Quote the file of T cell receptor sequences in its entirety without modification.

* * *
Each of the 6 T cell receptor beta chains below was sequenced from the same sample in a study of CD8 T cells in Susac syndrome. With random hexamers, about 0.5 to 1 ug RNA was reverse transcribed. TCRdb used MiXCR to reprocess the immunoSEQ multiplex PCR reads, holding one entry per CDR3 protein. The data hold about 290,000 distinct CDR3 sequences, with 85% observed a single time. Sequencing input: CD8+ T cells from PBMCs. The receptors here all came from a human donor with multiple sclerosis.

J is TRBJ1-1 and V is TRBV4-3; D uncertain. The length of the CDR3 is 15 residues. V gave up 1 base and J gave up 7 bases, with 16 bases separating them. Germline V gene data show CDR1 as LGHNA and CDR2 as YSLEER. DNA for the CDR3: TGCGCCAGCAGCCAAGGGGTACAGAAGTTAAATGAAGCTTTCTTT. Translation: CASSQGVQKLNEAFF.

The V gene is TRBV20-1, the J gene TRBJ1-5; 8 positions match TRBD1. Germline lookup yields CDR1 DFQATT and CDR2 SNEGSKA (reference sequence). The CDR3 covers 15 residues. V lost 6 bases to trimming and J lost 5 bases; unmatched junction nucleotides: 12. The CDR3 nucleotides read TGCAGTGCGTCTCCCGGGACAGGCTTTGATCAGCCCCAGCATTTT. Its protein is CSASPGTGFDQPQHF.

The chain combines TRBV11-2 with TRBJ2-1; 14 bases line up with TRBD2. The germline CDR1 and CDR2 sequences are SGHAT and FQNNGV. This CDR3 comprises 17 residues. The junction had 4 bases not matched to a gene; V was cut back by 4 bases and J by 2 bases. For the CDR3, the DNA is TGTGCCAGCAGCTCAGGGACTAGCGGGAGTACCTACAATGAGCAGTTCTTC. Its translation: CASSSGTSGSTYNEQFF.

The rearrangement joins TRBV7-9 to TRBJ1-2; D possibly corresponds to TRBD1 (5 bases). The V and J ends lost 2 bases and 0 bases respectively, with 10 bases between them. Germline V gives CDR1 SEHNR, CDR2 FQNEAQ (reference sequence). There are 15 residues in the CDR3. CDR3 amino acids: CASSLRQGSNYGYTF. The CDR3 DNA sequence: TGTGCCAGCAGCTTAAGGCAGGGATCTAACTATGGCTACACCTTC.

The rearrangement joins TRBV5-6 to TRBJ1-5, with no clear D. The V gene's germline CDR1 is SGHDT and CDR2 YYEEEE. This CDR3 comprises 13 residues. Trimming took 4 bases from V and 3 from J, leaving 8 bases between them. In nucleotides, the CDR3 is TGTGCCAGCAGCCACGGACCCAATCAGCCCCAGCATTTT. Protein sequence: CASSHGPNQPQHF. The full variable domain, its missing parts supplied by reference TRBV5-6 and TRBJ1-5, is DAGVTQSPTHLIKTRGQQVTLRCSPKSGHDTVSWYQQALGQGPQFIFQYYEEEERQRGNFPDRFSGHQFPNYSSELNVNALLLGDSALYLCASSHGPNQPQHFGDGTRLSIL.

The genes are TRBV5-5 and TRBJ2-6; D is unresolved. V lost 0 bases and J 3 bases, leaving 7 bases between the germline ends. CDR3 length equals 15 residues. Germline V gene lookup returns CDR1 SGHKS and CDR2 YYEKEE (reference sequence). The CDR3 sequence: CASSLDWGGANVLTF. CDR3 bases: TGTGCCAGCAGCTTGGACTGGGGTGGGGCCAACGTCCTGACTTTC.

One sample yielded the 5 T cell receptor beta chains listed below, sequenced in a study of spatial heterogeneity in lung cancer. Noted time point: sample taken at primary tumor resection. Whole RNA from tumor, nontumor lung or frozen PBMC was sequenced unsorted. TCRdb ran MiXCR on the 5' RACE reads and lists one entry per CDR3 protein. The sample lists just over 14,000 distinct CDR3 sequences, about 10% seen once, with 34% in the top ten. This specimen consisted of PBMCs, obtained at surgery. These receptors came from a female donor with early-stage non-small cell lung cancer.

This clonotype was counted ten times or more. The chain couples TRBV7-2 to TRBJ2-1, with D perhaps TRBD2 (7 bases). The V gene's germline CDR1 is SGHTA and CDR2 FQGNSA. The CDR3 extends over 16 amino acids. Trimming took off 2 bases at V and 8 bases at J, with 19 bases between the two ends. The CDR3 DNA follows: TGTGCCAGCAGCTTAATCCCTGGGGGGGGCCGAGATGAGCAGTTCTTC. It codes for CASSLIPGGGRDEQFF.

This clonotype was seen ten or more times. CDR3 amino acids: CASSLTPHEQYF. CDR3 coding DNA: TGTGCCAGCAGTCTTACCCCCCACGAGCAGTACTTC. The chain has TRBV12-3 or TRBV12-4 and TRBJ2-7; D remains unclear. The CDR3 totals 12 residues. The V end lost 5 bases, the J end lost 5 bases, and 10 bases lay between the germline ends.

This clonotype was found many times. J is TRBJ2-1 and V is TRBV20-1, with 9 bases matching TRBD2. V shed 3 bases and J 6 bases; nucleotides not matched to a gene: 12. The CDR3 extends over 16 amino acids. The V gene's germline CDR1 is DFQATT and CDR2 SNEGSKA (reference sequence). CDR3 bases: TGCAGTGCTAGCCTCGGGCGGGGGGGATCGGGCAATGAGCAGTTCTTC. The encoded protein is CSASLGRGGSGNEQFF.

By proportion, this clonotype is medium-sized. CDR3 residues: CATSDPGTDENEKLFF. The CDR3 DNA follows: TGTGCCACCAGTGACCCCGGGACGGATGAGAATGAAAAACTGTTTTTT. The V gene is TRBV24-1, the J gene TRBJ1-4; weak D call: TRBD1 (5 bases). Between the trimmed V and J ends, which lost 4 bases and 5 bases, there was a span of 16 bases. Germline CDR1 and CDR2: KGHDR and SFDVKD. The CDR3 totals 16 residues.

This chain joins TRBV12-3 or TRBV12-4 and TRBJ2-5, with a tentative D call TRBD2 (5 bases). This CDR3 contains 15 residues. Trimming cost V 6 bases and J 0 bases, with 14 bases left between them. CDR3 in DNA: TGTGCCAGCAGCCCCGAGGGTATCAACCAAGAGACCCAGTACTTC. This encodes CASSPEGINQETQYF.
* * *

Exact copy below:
Each of the 6 T cell receptor beta chains below was sequenced from the same sample in a study of CD8 T cells in Susac syndrome. With random hexamers, about 0.5 to 1 ug RNA was reverse transcribed. TCRdb used MiXCR to reprocess the immunoSEQ multiplex PCR reads, holding one entry per CDR3 protein. The data hold about 290,000 distinct CDR3 sequences, with 85% observed a single time. Sequencing input: CD8+ T cells from PBMCs. The receptors here all came from a human donor with multiple sclerosis.

J is TRBJ1-1 and V is TRBV4-3; D uncertain. The length of the CDR3 is 15 residues. V gave up 1 base and J gave up 7 bases, with 16 bases separating them. Germline V gene data show CDR1 as LGHNA and CDR2 as YSLEER. DNA for the CDR3: TGCGCCAGCAGCCAAGGGGTACAGAAGTTAAATGAAGCTTTCTTT. Translation: CASSQGVQKLNEAFF.

The V gene is TRBV20-1, the J gene TRBJ1-5; 8 positions match TRBD1. Germline lookup yields CDR1 DFQATT and CDR2 SNEGSKA (reference sequence). The CDR3 covers 15 residues. V lost 6 bases to trimming and J lost 5 bases; unmatched junction nucleotides: 12. The CDR3 nucleotides read TGCAGTGCGTCTCCCGGGACAGGCTTTGATCAGCCCCAGCATTTT. Its protein is CSASPGTGFDQPQHF.

The chain combines TRBV11-2 with TRBJ2-1; 14 bases line up with TRBD2. The germline CDR1 and CDR2 sequences are SGHAT and FQNNGV. This CDR3 comprises 17 residues. The junction had 4 bases not matched to a gene; V was cut back by 4 bases and J by 2 bases. For the CDR3, the DNA is TGTGCCAGCAGCTCAGGGACTAGCGGGAGTACCTACAATGAGCAGTTCTTC. Its translation: CASSSGTSGSTYNEQFF.

The rearrangement joins TRBV7-9 to TRBJ1-2; D possibly corresponds to TRBD1 (5 bases). The V and J ends lost 2 bases and 0 bases respectively, with 10 bases between them. Germline V gives CDR1 SEHNR, CDR2 FQNEAQ (reference sequence). There are 15 residues in the CDR3. CDR3 amino acids: CASSLRQGSNYGYTF. The CDR3 DNA sequence: TGTGCCAGCAGCTTAAGGCAGGGATCTAACTATGGCTACACCTTC.

The rearrangement joins TRBV5-6 to TRBJ1-5, with no clear D. The V gene's germline CDR1 is SGHDT and CDR2 YYEEEE. This CDR3 comprises 13 residues. Trimming took 4 bases from V and 3 from J, leaving 8 bases between them. In nucleotides, the CDR3 is TGTGCCAGCAGCCACGGACCCAATCAGCCCCAGCATTTT. Protein sequence: CASSHGPNQPQHF. The full variable domain, its missing parts supplied by reference TRBV5-6 and TRBJ1-5, is DAGVTQSPTHLIKTRGQQVTLRCSPKSGHDTVSWYQQALGQGPQFIFQYYEEEERQRGNFPDRFSGHQFPNYSSELNVNALLLGDSALYLCASSHGPNQPQHFGDGTRLSIL.

The genes are TRBV5-5 and TRBJ2-6; D is unresolved. V lost 0 bases and J 3 bases, leaving 7 bases between the germline ends. CDR3 length equals 15 residues. Germline V gene lookup returns CDR1 SGHKS and CDR2 YYEKEE (reference sequence). The CDR3 sequence: CASSLDWGGANVLTF. CDR3 bases: TGTGCCAGCAGCTTGGACTGGGGTGGGGCCAACGTCCTGACTTTC.

One sample yielded the 5 T cell receptor beta chains listed below, sequenced in a study of spatial heterogeneity in lung cancer. Noted time point: sample taken at primary tumor resection. Whole RNA from tumor, nontumor lung or frozen PBMC was sequenced unsorted. TCRdb ran MiXCR on the 5' RACE reads and lists one entry per CDR3 protein. The sample lists just over 14,000 distinct CDR3 sequences, about 10% seen once, with 34% in the top ten. This specimen consisted of PBMCs, obtained at surgery. These receptors came from a female donor with early-stage non-small cell lung cancer.

This clonotype was counted ten times or more. The chain couples TRBV7-2 to TRBJ2-1, with D perhaps TRBD2 (7 bases). The V gene's germline CDR1 is SGHTA and CDR2 FQGNSA. The CDR3 extends over 16 amino acids. Trimming took off 2 bases at V and 8 bases at J, with 19 bases between the two ends. The CDR3 DNA follows: TGTGCCAGCAGCTTAATCCCTGGGGGGGGCCGAGATGAGCAGTTCTTC. It codes for CASSLIPGGGRDEQFF.

This clonotype was seen ten or more times. CDR3 amino acids: CASSLTPHEQYF. CDR3 coding DNA: TGTGCCAGCAGTCTTACCCCCCACGAGCAGTACTTC. The chain has TRBV12-3 or TRBV12-4 and TRBJ2-7; D remains unclear. The CDR3 totals 12 residues. The V end lost 5 bases, the J end lost 5 bases, and 10 bases lay between the germline ends.

This clonotype was found many times. J is TRBJ2-1 and V is TRBV20-1, with 9 bases matching TRBD2. V shed 3 bases and J 6 bases; nucleotides not matched to a gene: 12. The CDR3 extends over 16 amino acids. The V gene's germline CDR1 is DFQATT and CDR2 SNEGSKA (reference sequence). CDR3 bases: TGCAGTGCTAGCCTCGGGCGGGGGGGATCGGGCAATGAGCAGTTCTTC. The encoded protein is CSASLGRGGSGNEQFF.

By proportion, this clonotype is medium-sized. CDR3 residues: CATSDPGTDENEKLFF. The CDR3 DNA follows: TGTGCCACCAGTGACCCCGGGACGGATGAGAATGAAAAACTGTTTTTT. The V gene is TRBV24-1, the J gene TRBJ1-4; weak D call: TRBD1 (5 bases). Between the trimmed V and J ends, which lost 4 bases and 5 bases, there was a span of 16 bases. Germline CDR1 and CDR2: KGHDR and SFDVKD. The CDR3 totals 16 residues.

This chain joins TRBV12-3 or TRBV12-4 and TRBJ2-5, with a tentative D call TRBD2 (5 bases). This CDR3 contains 15 residues. Trimming cost V 6 bases and J 0 bases, with 14 bases left between them. CDR3 in DNA: TGTGCCAGCAGCCCCGAGGGTATCAACCAAGAGACCCAGTACTTC. This encodes CASSPEGINQETQYF.